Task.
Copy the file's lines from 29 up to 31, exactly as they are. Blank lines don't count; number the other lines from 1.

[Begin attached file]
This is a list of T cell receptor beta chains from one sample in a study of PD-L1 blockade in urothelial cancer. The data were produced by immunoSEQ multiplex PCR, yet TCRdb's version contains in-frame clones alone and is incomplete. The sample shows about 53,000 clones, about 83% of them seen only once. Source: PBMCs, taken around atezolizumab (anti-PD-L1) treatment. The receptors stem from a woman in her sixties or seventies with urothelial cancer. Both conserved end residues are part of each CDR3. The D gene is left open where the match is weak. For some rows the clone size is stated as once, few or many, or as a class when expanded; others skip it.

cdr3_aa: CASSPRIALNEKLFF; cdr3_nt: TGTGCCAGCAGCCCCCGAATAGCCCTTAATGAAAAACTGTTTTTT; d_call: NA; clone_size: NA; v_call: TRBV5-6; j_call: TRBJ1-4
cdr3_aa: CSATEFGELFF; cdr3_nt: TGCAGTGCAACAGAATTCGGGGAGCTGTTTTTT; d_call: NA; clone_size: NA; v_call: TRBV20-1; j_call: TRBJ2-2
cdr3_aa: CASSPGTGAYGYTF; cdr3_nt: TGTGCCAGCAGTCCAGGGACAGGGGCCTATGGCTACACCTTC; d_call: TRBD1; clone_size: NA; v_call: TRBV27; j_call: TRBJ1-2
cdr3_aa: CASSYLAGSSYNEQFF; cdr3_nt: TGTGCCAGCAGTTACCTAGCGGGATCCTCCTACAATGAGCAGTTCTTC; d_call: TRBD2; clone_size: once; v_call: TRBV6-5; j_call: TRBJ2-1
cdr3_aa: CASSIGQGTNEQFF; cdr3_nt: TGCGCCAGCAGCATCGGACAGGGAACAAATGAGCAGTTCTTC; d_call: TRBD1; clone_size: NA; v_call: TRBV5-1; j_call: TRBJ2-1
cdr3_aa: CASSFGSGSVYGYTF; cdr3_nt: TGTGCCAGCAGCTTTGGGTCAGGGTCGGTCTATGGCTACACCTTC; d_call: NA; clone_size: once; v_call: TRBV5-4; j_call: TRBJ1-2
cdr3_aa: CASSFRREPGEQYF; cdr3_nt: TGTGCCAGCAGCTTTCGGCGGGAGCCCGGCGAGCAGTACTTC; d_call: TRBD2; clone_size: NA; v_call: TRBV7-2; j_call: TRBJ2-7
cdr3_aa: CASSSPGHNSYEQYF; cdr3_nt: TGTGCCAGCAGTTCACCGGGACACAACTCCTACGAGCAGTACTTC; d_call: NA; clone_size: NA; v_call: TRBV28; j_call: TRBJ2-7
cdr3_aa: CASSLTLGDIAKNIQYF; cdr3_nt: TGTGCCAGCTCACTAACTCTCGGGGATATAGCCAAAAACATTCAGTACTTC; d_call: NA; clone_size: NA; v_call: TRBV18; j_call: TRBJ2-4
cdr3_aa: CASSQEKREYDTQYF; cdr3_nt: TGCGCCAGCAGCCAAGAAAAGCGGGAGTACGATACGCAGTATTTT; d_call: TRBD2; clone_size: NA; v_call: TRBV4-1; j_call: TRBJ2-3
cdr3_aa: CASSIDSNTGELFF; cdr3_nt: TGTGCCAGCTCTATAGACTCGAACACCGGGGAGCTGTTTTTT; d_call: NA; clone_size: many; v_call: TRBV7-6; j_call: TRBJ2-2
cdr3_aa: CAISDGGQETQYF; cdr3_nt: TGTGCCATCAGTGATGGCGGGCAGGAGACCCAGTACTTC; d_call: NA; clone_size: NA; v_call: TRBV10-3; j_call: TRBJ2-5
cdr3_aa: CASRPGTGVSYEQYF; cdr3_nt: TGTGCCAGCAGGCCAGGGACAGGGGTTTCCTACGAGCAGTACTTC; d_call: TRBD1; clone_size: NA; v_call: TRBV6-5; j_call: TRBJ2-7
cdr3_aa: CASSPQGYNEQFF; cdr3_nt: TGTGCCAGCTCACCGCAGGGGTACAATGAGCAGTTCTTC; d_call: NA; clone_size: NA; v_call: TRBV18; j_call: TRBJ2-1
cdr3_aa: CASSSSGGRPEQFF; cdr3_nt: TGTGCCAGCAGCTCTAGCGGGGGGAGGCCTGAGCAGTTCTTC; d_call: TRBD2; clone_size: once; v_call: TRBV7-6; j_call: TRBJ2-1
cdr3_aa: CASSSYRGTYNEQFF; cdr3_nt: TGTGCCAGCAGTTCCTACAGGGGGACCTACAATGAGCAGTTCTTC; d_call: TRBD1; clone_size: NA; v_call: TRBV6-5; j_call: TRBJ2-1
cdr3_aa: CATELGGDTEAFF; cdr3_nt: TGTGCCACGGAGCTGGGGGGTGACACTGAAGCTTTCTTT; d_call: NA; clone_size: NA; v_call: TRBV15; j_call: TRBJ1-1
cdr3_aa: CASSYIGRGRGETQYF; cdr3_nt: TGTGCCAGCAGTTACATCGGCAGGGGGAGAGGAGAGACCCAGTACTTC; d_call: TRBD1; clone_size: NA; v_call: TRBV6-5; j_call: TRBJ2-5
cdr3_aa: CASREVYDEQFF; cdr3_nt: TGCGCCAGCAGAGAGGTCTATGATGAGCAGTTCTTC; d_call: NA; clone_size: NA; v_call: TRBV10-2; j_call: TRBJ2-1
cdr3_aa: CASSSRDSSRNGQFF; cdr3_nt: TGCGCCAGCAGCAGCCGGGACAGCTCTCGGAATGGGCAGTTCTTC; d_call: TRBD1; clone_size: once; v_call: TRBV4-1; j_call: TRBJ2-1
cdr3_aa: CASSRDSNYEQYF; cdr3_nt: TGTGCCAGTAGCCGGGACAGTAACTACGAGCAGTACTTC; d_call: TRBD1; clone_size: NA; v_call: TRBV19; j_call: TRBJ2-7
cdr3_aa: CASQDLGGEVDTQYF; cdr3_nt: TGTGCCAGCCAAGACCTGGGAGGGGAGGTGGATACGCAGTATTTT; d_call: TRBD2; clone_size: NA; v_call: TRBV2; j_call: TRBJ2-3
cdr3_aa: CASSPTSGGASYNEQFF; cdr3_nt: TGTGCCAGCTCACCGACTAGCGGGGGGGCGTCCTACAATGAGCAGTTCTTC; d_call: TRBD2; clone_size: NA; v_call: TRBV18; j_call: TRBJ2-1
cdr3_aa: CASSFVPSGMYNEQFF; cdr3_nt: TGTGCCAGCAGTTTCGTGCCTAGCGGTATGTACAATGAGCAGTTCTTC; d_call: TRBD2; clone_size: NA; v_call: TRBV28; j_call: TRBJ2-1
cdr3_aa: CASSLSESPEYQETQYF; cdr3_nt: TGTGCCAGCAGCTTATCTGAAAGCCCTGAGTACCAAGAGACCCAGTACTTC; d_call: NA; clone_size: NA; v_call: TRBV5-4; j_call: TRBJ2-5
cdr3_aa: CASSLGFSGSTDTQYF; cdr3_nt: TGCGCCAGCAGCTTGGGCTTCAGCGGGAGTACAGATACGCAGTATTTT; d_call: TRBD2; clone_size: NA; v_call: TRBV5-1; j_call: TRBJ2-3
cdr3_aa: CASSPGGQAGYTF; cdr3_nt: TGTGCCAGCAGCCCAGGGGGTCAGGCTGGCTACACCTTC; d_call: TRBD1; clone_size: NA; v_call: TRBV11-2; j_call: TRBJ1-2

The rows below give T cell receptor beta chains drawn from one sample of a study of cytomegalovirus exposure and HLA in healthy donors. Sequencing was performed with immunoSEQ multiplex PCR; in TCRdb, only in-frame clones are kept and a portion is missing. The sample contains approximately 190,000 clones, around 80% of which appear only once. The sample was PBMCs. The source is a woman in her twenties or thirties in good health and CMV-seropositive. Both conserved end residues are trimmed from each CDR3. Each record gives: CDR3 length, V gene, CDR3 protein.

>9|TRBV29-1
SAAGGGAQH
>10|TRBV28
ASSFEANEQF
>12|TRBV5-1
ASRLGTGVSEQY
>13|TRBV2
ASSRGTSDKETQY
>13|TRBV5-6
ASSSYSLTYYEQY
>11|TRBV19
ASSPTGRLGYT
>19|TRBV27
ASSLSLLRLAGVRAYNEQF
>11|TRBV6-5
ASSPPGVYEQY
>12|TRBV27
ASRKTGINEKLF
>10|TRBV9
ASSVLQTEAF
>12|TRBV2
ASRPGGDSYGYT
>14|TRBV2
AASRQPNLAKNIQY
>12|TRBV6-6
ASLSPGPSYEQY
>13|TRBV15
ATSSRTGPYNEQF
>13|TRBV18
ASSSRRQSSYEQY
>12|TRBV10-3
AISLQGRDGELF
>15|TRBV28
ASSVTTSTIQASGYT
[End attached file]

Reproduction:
The rows below give T cell receptor beta chains drawn from one sample of a study of cytomegalovirus exposure and HLA in healthy donors. Sequencing was performed with immunoSEQ multiplex PCR; in TCRdb, only in-frame clones are kept and a portion is missing. The sample contains approximately 190,000 clones, around 80% of which appear only once. The sample was PBMCs. The source is a woman in her twenties or thirties in good health and CMV-seropositive. Both conserved end residues are trimmed from each CDR3. Each record gives: CDR3 length, V gene, CDR3 protein.

>9|TRBV29-1
SAAGGGAQH